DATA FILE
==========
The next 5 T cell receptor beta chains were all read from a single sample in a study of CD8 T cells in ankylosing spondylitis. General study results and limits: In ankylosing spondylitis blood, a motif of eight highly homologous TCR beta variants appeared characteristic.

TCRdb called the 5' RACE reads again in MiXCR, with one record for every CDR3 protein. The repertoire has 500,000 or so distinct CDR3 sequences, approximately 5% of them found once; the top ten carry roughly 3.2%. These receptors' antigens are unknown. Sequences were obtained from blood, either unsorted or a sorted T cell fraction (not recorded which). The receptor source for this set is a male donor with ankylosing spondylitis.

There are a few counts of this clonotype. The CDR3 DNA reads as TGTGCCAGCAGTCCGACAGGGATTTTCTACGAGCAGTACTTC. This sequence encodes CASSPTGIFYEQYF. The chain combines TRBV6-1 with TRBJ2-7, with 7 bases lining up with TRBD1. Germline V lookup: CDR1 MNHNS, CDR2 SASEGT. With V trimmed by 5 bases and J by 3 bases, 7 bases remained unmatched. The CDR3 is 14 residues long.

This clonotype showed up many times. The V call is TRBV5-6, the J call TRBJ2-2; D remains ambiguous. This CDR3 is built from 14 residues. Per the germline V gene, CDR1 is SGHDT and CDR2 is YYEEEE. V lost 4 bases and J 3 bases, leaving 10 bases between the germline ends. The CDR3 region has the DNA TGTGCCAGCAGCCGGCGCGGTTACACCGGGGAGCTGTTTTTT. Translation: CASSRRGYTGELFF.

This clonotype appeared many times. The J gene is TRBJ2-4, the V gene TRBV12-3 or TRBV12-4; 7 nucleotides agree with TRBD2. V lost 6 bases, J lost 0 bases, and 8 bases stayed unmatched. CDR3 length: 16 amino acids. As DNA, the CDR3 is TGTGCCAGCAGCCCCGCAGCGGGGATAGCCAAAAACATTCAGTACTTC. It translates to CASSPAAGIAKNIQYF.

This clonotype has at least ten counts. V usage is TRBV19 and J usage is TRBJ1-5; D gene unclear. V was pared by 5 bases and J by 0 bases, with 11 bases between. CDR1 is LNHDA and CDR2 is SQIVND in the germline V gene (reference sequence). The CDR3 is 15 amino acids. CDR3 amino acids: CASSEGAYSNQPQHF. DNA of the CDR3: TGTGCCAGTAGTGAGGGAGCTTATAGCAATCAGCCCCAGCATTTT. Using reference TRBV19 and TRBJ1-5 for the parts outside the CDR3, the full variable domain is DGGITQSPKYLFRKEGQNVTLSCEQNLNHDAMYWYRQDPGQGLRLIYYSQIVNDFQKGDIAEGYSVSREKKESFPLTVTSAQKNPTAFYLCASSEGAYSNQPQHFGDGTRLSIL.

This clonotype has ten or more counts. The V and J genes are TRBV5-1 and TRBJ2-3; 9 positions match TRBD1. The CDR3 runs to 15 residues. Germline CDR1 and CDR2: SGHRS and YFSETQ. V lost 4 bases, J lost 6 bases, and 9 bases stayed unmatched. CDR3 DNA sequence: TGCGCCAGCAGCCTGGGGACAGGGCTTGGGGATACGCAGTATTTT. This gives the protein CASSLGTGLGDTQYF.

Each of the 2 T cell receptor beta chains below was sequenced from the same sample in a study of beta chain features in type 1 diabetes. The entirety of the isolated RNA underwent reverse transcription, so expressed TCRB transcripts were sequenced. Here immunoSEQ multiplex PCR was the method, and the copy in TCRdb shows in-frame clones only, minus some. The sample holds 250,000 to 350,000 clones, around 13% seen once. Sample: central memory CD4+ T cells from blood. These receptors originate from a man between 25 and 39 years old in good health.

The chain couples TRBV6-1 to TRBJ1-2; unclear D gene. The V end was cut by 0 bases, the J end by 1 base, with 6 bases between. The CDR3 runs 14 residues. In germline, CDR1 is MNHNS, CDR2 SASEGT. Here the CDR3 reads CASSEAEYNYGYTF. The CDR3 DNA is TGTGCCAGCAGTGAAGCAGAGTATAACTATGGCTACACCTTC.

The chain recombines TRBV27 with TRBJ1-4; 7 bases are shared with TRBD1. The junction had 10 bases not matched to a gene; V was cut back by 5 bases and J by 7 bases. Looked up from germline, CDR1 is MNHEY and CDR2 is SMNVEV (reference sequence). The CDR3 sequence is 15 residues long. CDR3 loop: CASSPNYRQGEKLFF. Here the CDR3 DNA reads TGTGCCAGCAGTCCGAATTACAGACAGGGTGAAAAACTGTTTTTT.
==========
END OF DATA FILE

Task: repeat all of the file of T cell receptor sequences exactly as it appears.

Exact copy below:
The next 5 T cell receptor beta chains were all read from a single sample in a study of CD8 T cells in ankylosing spondylitis. General study results and limits: In ankylosing spondylitis blood, a motif of eight highly homologous TCR beta variants appeared characteristic.

TCRdb called the 5' RACE reads again in MiXCR, with one record for every CDR3 protein. The repertoire has 500,000 or so distinct CDR3 sequences, approximately 5% of them found once; the top ten carry roughly 3.2%. These receptors' antigens are unknown. Sequences were obtained from blood, either unsorted or a sorted T cell fraction (not recorded which). The receptor source for this set is a male donor with ankylosing spondylitis.

There are a few counts of this clonotype. The CDR3 DNA reads as TGTGCCAGCAGTCCGACAGGGATTTTCTACGAGCAGTACTTC. This sequence encodes CASSPTGIFYEQYF. The chain combines TRBV6-1 with TRBJ2-7, with 7 bases lining up with TRBD1. Germline V lookup: CDR1 MNHNS, CDR2 SASEGT. With V trimmed by 5 bases and J by 3 bases, 7 bases remained unmatched. The CDR3 is 14 residues long.

This clonotype showed up many times. The V call is TRBV5-6, the J call TRBJ2-2; D remains ambiguous. This CDR3 is built from 14 residues. Per the germline V gene, CDR1 is SGHDT and CDR2 is YYEEEE. V lost 4 bases and J 3 bases, leaving 10 bases between the germline ends. The CDR3 region has the DNA TGTGCCAGCAGCCGGCGCGGTTACACCGGGGAGCTGTTTTTT. Translation: CASSRRGYTGELFF.

This clonotype appeared many times. The J gene is TRBJ2-4, the V gene TRBV12-3 or TRBV12-4; 7 nucleotides agree with TRBD2. V lost 6 bases, J lost 0 bases, and 8 bases stayed unmatched. CDR3 length: 16 amino acids. As DNA, the CDR3 is TGTGCCAGCAGCCCCGCAGCGGGGATAGCCAAAAACATTCAGTACTTC. It translates to CASSPAAGIAKNIQYF.

This clonotype has at least ten counts. V usage is TRBV19 and J usage is TRBJ1-5; D gene unclear. V was pared by 5 bases and J by 0 bases, with 11 bases between. CDR1 is LNHDA and CDR2 is SQIVND in the germline V gene (reference sequence). The CDR3 is 15 amino acids. CDR3 amino acids: CASSEGAYSNQPQHF. DNA of the CDR3: TGTGCCAGTAGTGAGGGAGCTTATAGCAATCAGCCCCAGCATTTT. Using reference TRBV19 and TRBJ1-5 for the parts outside the CDR3, the full variable domain is DGGITQSPKYLFRKEGQNVTLSCEQNLNHDAMYWYRQDPGQGLRLIYYSQIVNDFQKGDIAEGYSVSREKKESFPLTVTSAQKNPTAFYLCASSEGAYSNQPQHFGDGTRLSIL.

This clonotype has ten or more counts. The V and J genes are TRBV5-1 and TRBJ2-3; 9 positions match TRBD1. The CDR3 runs to 15 residues. Germline CDR1 and CDR2: SGHRS and YFSETQ. V lost 4 bases, J lost 6 bases, and 9 bases stayed unmatched. CDR3 DNA sequence: TGCGCCAGCAGCCTGGGGACAGGGCTTGGGGATACGCAGTATTTT. This gives the protein CASSLGTGLGDTQYF.

Each of the 2 T cell receptor beta chains below was sequenced from the same sample in a study of beta chain features in type 1 diabetes. The entirety of the isolated RNA underwent reverse transcription, so expressed TCRB transcripts were sequenced. Here immunoSEQ multiplex PCR was the method, and the copy in TCRdb shows in-frame clones only, minus some. The sample holds 250,000 to 350,000 clones, around 13% seen once. Sample: central memory CD4+ T cells from blood. These receptors originate from a man between 25 and 39 years old in good health.

The chain couples TRBV6-1 to TRBJ1-2; unclear D gene. The V end was cut by 0 bases, the J end by 1 base, with 6 bases between. The CDR3 runs 14 residues. In germline, CDR1 is MNHNS, CDR2 SASEGT. Here the CDR3 reads CASSEAEYNYGYTF. The CDR3 DNA is TGTGCCAGCAGTGAAGCAGAGTATAACTATGGCTACACCTTC.

The chain recombines TRBV27 with TRBJ1-4; 7 bases are shared with TRBD1. The junction had 10 bases not matched to a gene; V was cut back by 5 bases and J by 7 bases. Looked up from germline, CDR1 is MNHEY and CDR2 is SMNVEV (reference sequence). The CDR3 sequence is 15 residues long. CDR3 loop: CASSPNYRQGEKLFF. Here the CDR3 DNA reads TGTGCCAGCAGTCCGAATTACAGACAGGGTGAAAAACTGTTTTTT.